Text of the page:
September 21, 2016
Hydration Help Part 1: Watery Fruits

Everyone knows that drinking a tall glass of H2O is the best way to stay hydrated, but since fresh water sources aren’t available on the trail, your stomach can help!  Well…more specifically the stuff you put IN your stomach; eating certain types of foods can naturally increase your body’s absorption of water, helping you stay hydrated.  Eat a few of these easy-to-find foods to help beat the heat!

  1. Watermelon
    1. It may be a bit of a misnomer, but as watermelon contains 92% water by weight, it’s a safe bet that eating this lovely fruit will have your hitting your daily hydro intake without filling up your water bottle.  More importantly though the calcium, salt, and magnesium present in watermelon helps regulate the body’s consumption of water, meaning you stay hydrated more efficiently.  Storage can be a bit of a problem, but that doesn’t mean watermelons aren’t the perfect summer treat to beat the heat!
  2. Strawberries
    1. That sweet-and-juicy taste of nature’s red ruby is one of the best fruits to both satisfy your sugar craving and stay hydrated at the same time.  By weight a strawberry is about 91% water, making it the Hydro King of the berry world.  Besides being filled with water, strawberries also are filled with Vitamin C and contain plenty of fiber, making it the perfect immune system booster to fend off illness.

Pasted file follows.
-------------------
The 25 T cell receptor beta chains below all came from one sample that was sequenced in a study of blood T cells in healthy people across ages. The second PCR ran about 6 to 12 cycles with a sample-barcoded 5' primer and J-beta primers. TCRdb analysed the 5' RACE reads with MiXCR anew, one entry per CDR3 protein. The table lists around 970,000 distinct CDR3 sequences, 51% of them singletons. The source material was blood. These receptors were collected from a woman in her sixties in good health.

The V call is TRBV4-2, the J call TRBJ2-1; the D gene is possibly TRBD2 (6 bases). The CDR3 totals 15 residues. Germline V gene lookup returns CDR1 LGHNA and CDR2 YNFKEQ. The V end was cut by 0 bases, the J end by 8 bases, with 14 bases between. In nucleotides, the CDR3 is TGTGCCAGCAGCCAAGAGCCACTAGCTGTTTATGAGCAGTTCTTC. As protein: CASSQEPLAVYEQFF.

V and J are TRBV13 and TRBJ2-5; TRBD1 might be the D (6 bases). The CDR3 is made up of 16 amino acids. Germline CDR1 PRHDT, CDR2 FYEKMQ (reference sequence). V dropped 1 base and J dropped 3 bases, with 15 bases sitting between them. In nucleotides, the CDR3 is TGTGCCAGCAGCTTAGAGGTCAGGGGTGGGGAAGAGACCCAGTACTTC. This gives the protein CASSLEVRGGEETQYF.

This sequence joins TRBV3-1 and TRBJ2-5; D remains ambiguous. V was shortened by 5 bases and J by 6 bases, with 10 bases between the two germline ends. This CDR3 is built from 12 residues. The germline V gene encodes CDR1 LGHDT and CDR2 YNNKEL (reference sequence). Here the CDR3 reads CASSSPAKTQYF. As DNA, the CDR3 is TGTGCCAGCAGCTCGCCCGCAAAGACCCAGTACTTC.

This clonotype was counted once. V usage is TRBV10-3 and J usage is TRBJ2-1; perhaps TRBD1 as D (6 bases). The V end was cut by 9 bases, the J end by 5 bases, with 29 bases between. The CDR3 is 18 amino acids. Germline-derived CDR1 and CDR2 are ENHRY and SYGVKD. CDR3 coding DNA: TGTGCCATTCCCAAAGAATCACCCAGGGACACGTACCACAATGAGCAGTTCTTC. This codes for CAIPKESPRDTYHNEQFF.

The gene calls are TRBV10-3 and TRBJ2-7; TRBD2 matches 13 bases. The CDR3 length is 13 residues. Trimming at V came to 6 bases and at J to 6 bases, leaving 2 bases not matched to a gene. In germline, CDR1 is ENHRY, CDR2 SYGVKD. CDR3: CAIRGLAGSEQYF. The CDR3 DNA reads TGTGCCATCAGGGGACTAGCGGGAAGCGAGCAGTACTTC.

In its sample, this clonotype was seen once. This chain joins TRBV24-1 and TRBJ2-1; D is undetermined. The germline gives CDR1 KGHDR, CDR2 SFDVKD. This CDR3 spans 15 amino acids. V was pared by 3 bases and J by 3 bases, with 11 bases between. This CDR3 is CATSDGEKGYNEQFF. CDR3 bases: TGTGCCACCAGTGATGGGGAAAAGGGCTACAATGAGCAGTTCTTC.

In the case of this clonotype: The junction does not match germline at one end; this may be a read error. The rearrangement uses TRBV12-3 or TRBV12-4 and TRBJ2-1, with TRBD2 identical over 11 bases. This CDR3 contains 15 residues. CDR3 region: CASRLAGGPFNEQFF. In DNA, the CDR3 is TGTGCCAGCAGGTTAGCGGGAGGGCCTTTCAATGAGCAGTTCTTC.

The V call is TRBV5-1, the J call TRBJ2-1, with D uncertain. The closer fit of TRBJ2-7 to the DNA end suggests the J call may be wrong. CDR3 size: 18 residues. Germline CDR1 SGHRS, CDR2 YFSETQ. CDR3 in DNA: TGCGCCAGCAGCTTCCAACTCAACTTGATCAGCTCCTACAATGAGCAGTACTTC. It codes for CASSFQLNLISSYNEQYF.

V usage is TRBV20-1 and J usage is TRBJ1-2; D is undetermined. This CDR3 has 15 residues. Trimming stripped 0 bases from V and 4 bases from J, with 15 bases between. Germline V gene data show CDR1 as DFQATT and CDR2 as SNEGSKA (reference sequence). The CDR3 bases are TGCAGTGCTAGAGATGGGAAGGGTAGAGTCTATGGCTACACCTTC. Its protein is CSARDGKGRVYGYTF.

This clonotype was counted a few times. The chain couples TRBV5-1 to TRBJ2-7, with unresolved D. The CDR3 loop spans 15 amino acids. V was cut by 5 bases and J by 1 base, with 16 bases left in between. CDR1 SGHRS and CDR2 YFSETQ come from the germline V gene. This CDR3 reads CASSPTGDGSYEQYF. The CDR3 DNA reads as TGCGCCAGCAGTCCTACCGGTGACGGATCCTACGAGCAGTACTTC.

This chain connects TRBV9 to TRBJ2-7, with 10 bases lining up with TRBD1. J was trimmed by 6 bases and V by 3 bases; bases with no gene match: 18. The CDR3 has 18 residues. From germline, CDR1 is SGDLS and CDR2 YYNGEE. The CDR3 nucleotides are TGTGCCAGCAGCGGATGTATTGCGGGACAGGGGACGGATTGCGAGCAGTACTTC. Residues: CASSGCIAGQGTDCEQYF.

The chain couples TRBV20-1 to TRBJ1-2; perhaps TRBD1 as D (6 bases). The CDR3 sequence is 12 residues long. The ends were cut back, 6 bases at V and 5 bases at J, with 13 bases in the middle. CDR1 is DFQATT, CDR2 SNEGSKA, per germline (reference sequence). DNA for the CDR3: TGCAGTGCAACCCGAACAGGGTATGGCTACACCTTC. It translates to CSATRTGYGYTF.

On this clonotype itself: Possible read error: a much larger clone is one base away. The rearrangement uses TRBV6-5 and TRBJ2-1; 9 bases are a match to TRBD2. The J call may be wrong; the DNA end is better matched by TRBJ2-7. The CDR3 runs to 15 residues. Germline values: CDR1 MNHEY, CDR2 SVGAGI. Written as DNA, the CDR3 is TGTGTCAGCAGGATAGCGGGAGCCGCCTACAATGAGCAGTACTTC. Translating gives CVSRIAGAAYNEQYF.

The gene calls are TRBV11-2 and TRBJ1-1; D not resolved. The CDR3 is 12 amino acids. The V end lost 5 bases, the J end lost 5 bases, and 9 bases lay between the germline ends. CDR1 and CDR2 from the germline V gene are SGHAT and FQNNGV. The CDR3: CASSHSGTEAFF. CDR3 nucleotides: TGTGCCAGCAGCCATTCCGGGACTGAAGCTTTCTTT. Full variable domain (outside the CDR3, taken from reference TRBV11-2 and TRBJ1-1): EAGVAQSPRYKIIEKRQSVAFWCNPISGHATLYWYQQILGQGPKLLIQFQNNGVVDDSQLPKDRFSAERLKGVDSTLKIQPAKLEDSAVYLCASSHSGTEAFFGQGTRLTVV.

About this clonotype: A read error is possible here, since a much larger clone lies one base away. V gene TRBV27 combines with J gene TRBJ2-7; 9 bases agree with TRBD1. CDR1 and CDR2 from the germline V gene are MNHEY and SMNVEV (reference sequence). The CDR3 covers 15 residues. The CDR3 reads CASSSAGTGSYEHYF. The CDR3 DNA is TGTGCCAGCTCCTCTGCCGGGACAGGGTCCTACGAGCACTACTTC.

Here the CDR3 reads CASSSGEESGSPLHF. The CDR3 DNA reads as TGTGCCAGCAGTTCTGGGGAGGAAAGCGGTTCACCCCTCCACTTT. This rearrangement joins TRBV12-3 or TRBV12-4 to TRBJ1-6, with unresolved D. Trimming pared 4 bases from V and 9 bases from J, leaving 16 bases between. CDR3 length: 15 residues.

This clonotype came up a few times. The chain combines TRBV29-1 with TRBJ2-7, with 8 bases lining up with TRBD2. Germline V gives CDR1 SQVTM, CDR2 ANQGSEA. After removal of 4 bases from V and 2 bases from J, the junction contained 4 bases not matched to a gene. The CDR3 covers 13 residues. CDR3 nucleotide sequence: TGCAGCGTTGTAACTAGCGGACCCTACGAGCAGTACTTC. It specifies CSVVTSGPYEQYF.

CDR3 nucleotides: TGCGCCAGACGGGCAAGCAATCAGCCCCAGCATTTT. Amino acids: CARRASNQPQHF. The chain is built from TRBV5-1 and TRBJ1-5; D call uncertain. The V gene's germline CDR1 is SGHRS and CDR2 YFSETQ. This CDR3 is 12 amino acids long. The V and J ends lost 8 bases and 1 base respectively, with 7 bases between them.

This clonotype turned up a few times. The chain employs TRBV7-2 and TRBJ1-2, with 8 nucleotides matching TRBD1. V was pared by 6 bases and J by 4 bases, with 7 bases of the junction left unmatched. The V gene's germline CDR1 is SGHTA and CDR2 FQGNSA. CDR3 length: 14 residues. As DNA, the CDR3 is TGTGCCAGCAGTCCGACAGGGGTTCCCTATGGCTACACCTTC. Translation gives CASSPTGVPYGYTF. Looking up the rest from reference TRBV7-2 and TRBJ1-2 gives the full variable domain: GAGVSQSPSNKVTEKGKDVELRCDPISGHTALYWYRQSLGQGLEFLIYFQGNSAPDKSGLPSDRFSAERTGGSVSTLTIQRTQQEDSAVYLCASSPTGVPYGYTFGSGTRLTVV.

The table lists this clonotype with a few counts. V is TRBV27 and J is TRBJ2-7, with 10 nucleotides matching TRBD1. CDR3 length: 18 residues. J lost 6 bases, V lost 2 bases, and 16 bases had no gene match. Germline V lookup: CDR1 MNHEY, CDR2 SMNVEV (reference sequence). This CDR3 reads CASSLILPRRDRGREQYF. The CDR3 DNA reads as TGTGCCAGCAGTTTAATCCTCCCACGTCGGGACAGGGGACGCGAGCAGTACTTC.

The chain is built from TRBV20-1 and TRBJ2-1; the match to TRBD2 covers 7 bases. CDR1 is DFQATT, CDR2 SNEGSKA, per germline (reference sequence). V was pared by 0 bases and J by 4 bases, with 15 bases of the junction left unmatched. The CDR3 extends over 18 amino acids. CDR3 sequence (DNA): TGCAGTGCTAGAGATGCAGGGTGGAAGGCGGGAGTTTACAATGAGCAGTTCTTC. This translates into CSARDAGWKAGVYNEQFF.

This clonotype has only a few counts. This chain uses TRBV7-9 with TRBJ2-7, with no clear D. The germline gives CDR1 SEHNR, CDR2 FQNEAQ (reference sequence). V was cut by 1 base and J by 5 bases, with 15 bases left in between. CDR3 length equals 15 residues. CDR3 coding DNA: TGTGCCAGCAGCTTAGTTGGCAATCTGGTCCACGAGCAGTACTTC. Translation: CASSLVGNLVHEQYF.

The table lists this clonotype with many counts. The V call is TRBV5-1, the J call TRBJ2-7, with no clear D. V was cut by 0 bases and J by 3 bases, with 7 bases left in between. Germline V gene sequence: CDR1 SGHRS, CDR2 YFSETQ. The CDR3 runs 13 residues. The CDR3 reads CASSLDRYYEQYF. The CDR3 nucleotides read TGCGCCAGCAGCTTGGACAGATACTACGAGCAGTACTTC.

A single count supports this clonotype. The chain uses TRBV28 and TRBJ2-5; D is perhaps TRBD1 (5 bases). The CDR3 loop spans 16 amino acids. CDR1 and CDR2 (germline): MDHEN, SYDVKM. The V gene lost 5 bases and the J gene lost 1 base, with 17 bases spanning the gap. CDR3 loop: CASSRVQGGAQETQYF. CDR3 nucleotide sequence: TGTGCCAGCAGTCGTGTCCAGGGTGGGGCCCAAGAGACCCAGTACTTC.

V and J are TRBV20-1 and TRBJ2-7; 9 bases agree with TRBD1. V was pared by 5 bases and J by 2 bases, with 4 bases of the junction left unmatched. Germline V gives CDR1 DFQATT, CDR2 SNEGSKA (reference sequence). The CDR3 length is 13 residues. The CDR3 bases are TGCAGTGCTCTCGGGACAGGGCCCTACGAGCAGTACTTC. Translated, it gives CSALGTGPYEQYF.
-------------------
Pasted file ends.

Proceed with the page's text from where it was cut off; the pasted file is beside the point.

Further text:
3. Cantaloupe
    1. Coming in at respectable 90% water by weight is the cantaloupe, that orange-colored mildly-sweet melon we all know and love.  Although grapefruits technically come in at 91% water, cantaloupes come in at third place on our list of hydrating fruits because of the number of total health benefits they provide.  Cantaloupes provide high beta-carotene, antioxidants, potassium, fiber, and choline ( a nutrient recently discovered to be responsible for nerve impulse transmission, memory, sleep, and learning).